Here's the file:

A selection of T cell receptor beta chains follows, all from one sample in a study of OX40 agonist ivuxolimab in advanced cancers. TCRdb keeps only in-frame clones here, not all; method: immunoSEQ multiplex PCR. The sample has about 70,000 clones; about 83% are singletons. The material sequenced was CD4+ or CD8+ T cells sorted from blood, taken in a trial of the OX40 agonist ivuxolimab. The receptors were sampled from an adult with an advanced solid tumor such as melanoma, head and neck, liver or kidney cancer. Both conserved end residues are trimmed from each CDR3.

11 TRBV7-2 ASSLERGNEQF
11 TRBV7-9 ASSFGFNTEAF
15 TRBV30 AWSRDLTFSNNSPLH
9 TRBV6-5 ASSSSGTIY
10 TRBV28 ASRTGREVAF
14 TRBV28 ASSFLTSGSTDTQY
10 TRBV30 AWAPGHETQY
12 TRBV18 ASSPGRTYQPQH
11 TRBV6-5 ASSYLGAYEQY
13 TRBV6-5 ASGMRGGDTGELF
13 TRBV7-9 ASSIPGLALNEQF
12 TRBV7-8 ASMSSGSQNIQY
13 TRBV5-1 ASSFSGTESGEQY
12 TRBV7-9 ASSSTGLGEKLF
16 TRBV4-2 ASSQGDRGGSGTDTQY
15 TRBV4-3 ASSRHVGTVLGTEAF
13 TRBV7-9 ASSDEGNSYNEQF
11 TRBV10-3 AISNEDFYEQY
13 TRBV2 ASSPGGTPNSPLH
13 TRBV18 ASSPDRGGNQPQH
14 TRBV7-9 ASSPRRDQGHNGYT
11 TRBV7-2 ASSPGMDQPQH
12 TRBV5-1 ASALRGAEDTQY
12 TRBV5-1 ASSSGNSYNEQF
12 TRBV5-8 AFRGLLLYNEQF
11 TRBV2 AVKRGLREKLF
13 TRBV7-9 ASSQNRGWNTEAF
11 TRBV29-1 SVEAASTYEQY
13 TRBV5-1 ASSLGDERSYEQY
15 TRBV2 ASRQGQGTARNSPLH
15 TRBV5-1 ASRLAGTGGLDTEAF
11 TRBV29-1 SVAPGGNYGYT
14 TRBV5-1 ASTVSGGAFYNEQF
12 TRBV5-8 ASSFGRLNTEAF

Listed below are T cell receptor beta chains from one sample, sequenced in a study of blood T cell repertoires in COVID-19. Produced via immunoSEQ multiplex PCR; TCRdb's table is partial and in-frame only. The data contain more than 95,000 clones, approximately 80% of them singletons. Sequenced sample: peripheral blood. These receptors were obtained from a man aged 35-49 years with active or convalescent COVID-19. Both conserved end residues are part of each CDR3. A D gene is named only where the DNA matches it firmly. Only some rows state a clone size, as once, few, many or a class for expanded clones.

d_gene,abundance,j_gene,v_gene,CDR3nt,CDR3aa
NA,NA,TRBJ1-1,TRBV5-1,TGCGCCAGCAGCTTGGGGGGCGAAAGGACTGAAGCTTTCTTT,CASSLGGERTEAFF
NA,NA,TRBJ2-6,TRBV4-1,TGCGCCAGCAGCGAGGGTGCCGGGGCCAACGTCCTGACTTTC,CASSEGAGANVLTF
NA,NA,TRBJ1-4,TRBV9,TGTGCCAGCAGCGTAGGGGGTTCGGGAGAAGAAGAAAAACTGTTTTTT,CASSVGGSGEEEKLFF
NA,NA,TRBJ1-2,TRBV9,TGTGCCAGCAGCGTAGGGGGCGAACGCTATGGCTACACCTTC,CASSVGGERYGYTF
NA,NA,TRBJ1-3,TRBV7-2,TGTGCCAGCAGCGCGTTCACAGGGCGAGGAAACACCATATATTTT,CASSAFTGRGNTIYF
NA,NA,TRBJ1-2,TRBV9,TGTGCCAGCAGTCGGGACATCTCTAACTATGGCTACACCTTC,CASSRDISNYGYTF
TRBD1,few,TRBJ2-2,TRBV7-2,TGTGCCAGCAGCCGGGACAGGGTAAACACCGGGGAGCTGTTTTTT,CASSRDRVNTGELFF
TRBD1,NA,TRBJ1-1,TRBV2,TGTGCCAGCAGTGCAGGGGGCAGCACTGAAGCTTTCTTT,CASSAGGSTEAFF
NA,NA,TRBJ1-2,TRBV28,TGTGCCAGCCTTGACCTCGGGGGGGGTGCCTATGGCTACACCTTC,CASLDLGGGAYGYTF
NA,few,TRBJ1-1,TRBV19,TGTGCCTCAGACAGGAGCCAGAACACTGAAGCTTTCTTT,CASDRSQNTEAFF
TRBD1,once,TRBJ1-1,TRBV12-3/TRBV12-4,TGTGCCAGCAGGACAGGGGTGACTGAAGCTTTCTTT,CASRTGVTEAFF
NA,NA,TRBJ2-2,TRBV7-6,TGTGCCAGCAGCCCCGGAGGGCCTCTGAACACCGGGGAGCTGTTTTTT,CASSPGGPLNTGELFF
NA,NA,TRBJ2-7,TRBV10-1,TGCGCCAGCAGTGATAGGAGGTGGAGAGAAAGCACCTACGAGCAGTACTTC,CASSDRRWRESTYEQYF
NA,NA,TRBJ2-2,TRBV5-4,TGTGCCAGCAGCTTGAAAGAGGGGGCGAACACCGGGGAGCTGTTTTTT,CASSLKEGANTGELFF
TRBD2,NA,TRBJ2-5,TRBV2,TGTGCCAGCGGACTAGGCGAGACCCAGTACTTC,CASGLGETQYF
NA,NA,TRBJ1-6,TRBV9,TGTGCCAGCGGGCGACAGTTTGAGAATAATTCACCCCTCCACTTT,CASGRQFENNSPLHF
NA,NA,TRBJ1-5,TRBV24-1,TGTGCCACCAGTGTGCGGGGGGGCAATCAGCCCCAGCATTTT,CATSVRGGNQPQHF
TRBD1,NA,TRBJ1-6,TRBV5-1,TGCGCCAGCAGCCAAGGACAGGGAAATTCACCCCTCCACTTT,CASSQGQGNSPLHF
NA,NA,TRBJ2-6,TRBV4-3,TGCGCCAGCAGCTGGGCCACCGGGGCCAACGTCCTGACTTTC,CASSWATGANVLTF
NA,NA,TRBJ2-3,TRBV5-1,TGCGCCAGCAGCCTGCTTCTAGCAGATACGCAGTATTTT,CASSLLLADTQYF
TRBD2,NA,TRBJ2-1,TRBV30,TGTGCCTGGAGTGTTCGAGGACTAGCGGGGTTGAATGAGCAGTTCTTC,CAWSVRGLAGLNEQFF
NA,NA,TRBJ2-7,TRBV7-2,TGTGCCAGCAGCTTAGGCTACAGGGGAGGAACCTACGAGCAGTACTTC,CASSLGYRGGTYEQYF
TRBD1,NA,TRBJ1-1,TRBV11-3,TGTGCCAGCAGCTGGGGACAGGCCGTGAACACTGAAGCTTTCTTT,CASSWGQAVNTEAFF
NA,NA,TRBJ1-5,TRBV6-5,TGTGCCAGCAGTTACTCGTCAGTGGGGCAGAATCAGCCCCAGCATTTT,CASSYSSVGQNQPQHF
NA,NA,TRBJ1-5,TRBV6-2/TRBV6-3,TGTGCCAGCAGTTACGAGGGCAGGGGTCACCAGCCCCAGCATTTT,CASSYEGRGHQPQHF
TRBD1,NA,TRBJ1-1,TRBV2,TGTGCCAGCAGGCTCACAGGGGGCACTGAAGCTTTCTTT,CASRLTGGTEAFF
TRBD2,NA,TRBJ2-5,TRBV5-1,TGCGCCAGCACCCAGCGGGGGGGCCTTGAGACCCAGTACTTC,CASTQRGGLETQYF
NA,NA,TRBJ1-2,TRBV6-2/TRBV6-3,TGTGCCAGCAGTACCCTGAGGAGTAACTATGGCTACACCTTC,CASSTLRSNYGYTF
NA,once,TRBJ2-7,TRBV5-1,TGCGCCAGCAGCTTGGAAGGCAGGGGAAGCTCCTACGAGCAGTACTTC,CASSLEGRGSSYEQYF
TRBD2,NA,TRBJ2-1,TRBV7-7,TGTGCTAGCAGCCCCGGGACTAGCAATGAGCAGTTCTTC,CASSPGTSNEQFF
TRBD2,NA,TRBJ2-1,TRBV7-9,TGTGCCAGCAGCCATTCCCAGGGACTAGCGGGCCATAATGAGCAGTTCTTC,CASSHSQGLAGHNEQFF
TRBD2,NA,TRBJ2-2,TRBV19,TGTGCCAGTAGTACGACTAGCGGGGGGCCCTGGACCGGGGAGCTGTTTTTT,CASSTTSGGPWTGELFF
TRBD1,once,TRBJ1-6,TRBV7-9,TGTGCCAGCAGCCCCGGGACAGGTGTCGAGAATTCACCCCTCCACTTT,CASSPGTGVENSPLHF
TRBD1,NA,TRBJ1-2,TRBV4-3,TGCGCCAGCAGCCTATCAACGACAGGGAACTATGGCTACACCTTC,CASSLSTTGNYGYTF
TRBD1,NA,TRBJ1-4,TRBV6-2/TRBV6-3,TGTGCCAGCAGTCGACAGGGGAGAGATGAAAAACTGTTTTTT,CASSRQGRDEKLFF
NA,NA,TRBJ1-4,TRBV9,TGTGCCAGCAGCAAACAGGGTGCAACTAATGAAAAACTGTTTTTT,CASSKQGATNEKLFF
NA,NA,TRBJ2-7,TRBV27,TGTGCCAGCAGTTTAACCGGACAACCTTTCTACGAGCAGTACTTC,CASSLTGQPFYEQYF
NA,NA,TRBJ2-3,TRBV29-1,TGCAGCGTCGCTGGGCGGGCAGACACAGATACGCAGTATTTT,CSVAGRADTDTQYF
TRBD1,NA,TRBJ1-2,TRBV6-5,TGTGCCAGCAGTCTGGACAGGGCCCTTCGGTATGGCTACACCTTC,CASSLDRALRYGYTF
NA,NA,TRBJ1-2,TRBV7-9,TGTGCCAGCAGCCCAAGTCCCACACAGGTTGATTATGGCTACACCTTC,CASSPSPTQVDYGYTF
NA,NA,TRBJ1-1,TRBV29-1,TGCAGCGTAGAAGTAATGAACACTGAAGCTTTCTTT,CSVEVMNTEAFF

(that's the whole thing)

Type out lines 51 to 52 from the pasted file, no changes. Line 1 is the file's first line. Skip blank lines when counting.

NA,NA,TRBJ2-2,TRBV5-4,TGTGCCAGCAGCTTGAAAGAGGGGGCGAACACCGGGGAGCTGTTTTTT,CASSLKEGANTGELFF
TRBD2,NA,TRBJ2-5,TRBV2,TGTGCCAGCGGACTAGGCGAGACCCAGTACTTC,CASGLGETQYF